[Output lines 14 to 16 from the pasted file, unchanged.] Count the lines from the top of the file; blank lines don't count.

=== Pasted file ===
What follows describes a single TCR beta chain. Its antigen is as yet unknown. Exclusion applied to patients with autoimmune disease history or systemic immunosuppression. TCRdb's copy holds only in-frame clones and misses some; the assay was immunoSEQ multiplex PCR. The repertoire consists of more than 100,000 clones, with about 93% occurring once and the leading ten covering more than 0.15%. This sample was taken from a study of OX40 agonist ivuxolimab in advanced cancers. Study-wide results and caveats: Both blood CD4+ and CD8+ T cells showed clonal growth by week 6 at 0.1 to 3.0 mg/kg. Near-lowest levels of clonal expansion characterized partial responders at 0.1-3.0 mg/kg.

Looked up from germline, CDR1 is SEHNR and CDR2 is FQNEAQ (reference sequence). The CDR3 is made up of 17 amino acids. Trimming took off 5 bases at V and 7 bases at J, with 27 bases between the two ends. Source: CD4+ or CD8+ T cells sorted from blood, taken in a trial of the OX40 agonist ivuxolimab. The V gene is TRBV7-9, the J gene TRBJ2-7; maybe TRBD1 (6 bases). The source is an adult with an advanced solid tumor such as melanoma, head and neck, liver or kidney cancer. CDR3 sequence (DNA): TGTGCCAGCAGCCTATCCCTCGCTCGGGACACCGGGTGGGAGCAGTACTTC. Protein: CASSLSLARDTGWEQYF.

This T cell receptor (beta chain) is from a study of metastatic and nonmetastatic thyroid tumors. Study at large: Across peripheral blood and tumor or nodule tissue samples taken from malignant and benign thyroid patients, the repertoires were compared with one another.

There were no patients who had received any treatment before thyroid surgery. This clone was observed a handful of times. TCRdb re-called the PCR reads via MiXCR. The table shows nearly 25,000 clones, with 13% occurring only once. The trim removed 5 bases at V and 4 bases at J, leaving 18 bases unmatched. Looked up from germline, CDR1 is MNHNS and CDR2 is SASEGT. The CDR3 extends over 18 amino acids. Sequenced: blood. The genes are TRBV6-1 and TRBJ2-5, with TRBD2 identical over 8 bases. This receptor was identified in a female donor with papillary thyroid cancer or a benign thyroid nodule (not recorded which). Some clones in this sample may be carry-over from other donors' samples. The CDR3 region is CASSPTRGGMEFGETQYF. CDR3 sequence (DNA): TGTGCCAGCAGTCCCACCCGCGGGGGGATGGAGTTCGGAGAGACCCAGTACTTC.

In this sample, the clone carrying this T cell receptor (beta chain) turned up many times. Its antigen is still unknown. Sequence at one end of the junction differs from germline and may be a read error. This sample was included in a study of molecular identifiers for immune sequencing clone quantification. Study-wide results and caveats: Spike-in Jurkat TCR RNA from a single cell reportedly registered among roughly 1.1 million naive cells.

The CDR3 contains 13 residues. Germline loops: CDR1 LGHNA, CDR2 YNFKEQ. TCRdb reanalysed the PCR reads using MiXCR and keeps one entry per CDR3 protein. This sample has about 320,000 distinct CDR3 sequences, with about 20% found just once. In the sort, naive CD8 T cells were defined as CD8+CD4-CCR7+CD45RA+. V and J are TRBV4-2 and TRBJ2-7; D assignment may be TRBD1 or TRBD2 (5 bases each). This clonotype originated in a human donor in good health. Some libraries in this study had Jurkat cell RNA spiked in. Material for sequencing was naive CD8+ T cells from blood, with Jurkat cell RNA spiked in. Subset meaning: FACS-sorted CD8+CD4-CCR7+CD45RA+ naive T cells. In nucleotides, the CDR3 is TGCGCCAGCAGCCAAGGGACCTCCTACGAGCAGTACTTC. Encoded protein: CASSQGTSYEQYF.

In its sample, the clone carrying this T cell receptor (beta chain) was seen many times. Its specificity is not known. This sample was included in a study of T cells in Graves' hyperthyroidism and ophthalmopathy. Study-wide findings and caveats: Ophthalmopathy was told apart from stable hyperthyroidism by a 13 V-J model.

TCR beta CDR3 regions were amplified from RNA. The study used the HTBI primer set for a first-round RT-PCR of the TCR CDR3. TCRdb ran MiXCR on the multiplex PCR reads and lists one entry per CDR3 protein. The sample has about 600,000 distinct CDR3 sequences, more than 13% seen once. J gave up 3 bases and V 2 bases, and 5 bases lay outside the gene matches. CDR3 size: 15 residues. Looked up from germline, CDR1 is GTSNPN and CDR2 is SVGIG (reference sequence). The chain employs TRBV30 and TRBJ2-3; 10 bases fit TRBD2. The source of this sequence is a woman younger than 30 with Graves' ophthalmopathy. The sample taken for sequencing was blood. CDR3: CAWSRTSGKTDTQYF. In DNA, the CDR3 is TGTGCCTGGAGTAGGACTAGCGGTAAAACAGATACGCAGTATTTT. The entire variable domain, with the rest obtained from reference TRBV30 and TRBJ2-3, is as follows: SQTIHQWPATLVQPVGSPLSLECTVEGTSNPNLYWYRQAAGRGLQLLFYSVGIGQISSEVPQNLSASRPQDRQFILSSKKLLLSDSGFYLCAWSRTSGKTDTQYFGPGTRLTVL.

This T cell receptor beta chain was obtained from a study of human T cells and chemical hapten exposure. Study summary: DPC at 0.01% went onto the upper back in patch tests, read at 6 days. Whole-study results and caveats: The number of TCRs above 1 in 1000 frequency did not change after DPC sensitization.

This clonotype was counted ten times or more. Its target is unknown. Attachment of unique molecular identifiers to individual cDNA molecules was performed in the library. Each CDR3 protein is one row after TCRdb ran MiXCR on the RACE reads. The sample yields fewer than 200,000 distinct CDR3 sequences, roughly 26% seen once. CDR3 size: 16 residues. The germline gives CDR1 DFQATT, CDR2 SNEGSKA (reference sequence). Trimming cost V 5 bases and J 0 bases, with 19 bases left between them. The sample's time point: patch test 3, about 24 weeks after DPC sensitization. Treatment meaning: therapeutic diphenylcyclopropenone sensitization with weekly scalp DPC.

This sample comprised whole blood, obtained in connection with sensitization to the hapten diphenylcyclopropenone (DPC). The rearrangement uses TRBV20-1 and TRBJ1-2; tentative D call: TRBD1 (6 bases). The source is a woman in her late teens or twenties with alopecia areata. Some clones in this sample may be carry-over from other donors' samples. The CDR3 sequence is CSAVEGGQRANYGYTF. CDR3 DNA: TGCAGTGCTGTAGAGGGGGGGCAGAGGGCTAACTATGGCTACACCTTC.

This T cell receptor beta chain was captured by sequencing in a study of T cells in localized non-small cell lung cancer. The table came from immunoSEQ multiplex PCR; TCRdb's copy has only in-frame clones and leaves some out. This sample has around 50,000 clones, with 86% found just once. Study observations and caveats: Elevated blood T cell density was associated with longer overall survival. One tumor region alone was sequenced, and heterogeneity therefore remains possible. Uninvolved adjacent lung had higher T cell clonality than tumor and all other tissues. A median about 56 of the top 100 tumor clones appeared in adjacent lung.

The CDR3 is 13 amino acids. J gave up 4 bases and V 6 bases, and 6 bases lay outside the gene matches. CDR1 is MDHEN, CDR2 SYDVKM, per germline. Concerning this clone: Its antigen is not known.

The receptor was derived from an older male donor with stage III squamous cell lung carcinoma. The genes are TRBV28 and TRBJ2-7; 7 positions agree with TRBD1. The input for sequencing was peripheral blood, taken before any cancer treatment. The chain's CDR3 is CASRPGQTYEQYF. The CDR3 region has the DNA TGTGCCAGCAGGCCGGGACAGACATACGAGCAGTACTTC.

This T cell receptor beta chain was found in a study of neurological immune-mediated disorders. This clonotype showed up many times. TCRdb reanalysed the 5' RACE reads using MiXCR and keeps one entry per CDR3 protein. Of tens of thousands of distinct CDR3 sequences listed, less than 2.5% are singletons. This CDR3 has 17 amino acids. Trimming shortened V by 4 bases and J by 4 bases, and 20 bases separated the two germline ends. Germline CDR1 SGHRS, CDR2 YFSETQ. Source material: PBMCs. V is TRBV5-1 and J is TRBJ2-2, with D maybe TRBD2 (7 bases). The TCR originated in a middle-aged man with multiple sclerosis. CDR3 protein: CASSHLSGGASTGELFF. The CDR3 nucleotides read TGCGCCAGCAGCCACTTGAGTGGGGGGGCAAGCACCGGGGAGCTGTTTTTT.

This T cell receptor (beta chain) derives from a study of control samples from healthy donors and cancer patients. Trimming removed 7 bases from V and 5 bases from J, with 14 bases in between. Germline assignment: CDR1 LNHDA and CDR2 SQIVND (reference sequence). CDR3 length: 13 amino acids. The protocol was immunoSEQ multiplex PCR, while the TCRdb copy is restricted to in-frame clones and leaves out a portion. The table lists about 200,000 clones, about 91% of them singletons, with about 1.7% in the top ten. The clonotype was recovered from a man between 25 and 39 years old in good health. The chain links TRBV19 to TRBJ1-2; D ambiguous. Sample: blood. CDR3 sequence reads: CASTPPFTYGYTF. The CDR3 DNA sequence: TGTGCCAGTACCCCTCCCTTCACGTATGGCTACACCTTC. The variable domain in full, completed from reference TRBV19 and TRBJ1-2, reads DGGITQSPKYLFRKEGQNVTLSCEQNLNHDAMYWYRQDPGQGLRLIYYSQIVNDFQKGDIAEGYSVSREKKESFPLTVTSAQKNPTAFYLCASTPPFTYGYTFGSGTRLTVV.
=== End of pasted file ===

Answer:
The receptor was derived from an older male donor with stage III squamous cell lung carcinoma. The genes are TRBV28 and TRBJ2-7; 7 positions agree with TRBD1. The input for sequencing was peripheral blood, taken before any cancer treatment. The chain's CDR3 is CASRPGQTYEQYF. The CDR3 region has the DNA TGTGCCAGCAGGCCGGGACAGACATACGAGCAGTACTTC.

This T cell receptor beta chain was found in a study of neurological immune-mediated disorders. This clonotype showed up many times. TCRdb reanalysed the 5' RACE reads using MiXCR and keeps one entry per CDR3 protein. Of tens of thousands of distinct CDR3 sequences listed, less than 2.5% are singletons. This CDR3 has 17 amino acids. Trimming shortened V by 4 bases and J by 4 bases, and 20 bases separated the two germline ends. Germline CDR1 SGHRS, CDR2 YFSETQ. Source material: PBMCs. V is TRBV5-1 and J is TRBJ2-2, with D maybe TRBD2 (7 bases). The TCR originated in a middle-aged man with multiple sclerosis. CDR3 protein: CASSHLSGGASTGELFF. The CDR3 nucleotides read TGCGCCAGCAGCCACTTGAGTGGGGGGGCAAGCACCGGGGAGCTGTTTTTT.

This T cell receptor (beta chain) derives from a study of control samples from healthy donors and cancer patients. Trimming removed 7 bases from V and 5 bases from J, with 14 bases in between. Germline assignment: CDR1 LNHDA and CDR2 SQIVND (reference sequence). CDR3 length: 13 amino acids. The protocol was immunoSEQ multiplex PCR, while the TCRdb copy is restricted to in-frame clones and leaves out a portion. The table lists about 200,000 clones, about 91% of them singletons, with about 1.7% in the top ten. The clonotype was recovered from a man between 25 and 39 years old in good health. The chain links TRBV19 to TRBJ1-2; D ambiguous. Sample: blood. CDR3 sequence reads: CASTPPFTYGYTF. The CDR3 DNA sequence: TGTGCCAGTACCCCTCCCTTCACGTATGGCTACACCTTC. The variable domain in full, completed from reference TRBV19 and TRBJ1-2, reads DGGITQSPKYLFRKEGQNVTLSCEQNLNHDAMYWYRQDPGQGLRLIYYSQIVNDFQKGDIAEGYSVSREKKESFPLTVTSAQKNPTAFYLCASTPPFTYGYTFGSGTRLTVV.